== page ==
The Arrow of Time (in Black and White)
by Art Staner

The arrow of time
moves in only one direction,
There's no going back,
except in memory.

Pick a remembered moment:

Cowboys and Indians,
up there on the big screen.
But only on Sunday afternoons,
but only for us kids.

Folding chairs,
pulled out of the storeroom
and set up by us kids,
in rows,
sort of straight,
depending on scuffles
and such.

It was a smelly old warehouse,
owned by somebody
who knew
but only Sunday afternoons
(Even back then,
the arrow of time
six intervening days.
No getting around it
no matter how hard you
wished for it.)

They were old movies,
with white cowboys and
black and white Indians
flickering on the stretched-out
white sheet
that rippled whenever somebody
opened the door.

When the movies were done (disappointment),
the chairs had to be put away
with a clatter.
But still time to run to the park,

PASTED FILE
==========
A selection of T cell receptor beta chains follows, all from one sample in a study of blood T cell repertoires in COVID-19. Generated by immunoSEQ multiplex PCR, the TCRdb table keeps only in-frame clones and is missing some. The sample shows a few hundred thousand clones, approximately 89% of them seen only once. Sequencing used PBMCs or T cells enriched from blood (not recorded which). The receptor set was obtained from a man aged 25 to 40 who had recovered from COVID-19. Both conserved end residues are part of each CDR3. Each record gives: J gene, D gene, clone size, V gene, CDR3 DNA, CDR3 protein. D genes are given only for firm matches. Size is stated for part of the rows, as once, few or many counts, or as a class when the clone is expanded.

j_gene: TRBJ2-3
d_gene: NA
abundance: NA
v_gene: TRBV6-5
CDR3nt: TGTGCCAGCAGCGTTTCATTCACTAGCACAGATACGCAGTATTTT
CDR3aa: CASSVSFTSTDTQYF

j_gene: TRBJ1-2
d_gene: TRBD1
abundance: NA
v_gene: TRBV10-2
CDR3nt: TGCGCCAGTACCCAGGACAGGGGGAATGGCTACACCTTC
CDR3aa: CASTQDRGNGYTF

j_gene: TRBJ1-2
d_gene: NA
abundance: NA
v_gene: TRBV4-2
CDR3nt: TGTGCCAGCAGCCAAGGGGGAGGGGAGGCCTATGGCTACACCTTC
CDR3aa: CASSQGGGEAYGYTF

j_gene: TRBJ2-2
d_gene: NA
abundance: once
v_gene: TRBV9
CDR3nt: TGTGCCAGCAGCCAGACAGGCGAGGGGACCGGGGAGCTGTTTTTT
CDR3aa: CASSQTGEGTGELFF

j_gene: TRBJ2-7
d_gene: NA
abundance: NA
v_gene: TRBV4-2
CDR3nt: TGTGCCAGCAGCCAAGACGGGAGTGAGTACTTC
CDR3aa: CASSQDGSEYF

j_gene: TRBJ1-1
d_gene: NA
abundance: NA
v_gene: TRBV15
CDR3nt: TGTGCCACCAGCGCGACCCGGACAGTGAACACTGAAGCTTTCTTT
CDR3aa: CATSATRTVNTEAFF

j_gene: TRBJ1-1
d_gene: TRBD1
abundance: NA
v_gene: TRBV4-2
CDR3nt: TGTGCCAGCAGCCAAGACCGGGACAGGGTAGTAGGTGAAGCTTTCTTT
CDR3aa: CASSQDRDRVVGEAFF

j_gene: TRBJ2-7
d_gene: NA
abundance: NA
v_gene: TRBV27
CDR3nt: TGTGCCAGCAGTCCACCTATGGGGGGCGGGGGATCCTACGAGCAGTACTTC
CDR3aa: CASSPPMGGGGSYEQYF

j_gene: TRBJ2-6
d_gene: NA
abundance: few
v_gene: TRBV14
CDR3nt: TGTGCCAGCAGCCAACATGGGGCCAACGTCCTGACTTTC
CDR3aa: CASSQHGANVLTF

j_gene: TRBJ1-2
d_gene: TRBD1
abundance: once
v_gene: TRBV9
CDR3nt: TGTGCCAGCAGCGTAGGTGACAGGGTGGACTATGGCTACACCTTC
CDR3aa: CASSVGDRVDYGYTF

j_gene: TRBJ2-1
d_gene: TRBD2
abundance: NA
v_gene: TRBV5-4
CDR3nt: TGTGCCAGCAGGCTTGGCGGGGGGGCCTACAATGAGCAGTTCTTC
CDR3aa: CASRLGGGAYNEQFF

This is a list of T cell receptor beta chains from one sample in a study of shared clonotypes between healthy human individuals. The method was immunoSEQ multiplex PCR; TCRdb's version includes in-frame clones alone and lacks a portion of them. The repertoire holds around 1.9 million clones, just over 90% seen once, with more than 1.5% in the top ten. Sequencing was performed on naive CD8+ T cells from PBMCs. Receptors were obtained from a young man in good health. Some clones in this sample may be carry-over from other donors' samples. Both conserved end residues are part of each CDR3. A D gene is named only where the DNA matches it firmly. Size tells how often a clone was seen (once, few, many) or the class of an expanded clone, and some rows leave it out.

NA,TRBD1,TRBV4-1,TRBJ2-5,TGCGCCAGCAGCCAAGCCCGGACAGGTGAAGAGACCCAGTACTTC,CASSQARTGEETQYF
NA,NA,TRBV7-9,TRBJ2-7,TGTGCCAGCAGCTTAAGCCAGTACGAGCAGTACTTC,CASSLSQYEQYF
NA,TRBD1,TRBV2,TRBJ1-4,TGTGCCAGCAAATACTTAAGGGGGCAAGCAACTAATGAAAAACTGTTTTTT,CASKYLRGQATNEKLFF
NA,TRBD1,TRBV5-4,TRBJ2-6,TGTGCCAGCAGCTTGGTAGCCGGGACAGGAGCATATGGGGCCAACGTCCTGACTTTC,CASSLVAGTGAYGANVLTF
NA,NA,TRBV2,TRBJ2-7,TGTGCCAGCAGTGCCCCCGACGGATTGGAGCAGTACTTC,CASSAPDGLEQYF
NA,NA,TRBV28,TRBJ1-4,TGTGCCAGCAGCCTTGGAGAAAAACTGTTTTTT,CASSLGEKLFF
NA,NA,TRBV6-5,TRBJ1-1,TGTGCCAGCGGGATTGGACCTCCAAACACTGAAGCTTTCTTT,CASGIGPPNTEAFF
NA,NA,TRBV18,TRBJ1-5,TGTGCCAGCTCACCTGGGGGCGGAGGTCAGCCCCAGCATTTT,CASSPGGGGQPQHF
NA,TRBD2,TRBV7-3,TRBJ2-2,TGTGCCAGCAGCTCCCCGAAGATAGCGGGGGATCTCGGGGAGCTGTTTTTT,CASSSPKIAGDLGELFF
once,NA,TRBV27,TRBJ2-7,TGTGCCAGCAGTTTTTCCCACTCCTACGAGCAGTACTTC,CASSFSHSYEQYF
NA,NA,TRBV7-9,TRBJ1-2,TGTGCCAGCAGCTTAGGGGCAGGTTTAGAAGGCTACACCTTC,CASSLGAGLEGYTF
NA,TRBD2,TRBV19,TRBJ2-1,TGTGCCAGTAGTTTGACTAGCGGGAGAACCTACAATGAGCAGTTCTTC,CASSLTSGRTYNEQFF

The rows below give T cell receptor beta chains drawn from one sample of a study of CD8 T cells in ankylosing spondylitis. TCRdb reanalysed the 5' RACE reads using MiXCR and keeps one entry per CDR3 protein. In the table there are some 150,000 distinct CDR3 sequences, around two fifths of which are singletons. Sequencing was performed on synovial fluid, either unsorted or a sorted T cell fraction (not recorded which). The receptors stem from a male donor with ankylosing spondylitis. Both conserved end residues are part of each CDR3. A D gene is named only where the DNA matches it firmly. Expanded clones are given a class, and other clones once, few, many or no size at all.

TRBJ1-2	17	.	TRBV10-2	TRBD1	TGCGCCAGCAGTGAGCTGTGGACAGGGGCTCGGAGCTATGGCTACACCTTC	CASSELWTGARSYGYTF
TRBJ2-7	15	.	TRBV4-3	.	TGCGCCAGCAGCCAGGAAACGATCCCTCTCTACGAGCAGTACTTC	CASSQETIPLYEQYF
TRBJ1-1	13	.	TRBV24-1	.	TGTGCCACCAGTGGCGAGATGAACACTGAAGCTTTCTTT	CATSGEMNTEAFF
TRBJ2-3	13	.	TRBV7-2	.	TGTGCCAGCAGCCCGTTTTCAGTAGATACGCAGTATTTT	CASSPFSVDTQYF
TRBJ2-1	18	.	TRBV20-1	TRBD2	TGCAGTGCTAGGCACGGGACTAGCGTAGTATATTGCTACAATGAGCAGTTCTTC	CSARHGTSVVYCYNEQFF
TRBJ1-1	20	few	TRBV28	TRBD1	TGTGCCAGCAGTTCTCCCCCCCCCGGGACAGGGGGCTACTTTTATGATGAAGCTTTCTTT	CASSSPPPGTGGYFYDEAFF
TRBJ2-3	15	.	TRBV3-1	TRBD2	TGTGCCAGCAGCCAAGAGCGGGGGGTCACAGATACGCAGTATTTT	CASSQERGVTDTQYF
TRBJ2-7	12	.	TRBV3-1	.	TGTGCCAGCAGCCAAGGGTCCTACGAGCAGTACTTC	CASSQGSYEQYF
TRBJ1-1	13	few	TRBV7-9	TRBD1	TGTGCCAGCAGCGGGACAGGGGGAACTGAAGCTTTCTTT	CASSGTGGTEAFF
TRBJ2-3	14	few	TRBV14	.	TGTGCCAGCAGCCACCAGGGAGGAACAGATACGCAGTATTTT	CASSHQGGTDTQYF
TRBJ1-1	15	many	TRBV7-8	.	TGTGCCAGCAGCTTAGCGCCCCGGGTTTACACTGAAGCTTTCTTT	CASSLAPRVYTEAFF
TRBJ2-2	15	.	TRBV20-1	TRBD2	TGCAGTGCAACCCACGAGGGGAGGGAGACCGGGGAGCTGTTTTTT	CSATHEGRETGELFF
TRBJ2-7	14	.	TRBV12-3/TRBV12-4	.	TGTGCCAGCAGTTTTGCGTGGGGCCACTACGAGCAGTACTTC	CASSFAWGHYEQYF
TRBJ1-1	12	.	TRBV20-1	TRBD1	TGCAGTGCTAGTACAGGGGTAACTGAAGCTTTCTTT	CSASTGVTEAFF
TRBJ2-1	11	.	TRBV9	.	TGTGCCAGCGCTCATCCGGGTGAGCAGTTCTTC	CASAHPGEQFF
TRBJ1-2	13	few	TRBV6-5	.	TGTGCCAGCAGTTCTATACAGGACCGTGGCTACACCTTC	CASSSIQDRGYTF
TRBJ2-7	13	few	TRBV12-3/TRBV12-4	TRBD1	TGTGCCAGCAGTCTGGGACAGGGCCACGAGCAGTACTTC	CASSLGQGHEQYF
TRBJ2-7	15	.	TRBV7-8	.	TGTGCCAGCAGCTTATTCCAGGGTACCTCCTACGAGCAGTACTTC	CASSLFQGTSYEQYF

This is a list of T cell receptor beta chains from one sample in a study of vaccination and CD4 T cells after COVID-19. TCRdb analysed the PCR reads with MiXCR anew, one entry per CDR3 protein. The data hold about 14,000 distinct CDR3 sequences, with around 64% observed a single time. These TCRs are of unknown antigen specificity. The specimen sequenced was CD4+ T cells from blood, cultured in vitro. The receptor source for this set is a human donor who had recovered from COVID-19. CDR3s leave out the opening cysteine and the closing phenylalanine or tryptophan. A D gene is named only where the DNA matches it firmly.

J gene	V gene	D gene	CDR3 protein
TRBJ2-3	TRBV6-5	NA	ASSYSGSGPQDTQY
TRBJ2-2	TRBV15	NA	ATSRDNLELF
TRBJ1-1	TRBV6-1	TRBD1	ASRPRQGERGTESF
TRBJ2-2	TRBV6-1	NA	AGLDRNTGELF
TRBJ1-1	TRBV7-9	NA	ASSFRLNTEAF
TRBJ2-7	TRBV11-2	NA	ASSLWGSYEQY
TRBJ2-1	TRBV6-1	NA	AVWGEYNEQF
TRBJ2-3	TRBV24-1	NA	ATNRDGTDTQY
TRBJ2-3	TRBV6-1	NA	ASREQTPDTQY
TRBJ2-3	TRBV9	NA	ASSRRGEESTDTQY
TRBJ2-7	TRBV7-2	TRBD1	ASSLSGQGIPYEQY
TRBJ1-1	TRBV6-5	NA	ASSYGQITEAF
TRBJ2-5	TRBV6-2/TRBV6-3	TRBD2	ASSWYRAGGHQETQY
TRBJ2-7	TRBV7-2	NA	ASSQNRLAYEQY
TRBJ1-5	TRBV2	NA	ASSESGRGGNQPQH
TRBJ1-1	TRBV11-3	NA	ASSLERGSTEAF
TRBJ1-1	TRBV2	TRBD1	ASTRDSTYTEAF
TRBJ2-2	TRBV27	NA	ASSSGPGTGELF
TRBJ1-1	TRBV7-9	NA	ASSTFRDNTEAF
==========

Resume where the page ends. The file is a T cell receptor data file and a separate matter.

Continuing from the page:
to play
cowboys and Indians.

Who gets to be the Durango Kid?
Who gets to be the Lone Ranger
and wear the mask?
(We knew who it was,
but we pretended not to.)

Nobody wanted to be Gene Autry,
because cowboys don't really sing.
But we watched his movies
because sooner or later
he would stop singing,
put down his guitar,
and shoot somebody.

But that was a long time ago,
and the arrow of time
shows no mercy.

Kids get old.
Candy gets old
(besides it's no longer
good for us).

The arrow of time moves
only in one direction,
so those days are gone,
whether we like it or not.

That warehouse got torn down.
Scraps of paper blow
across a weedy field.

Time moves on, and
memory can only bring back
the feel,
but not the exact smell,
of that musty old warehouse:
overheated projector,
candy stuck to the floor,
sweaty kids -

Copyright 2017. All rights reserved.

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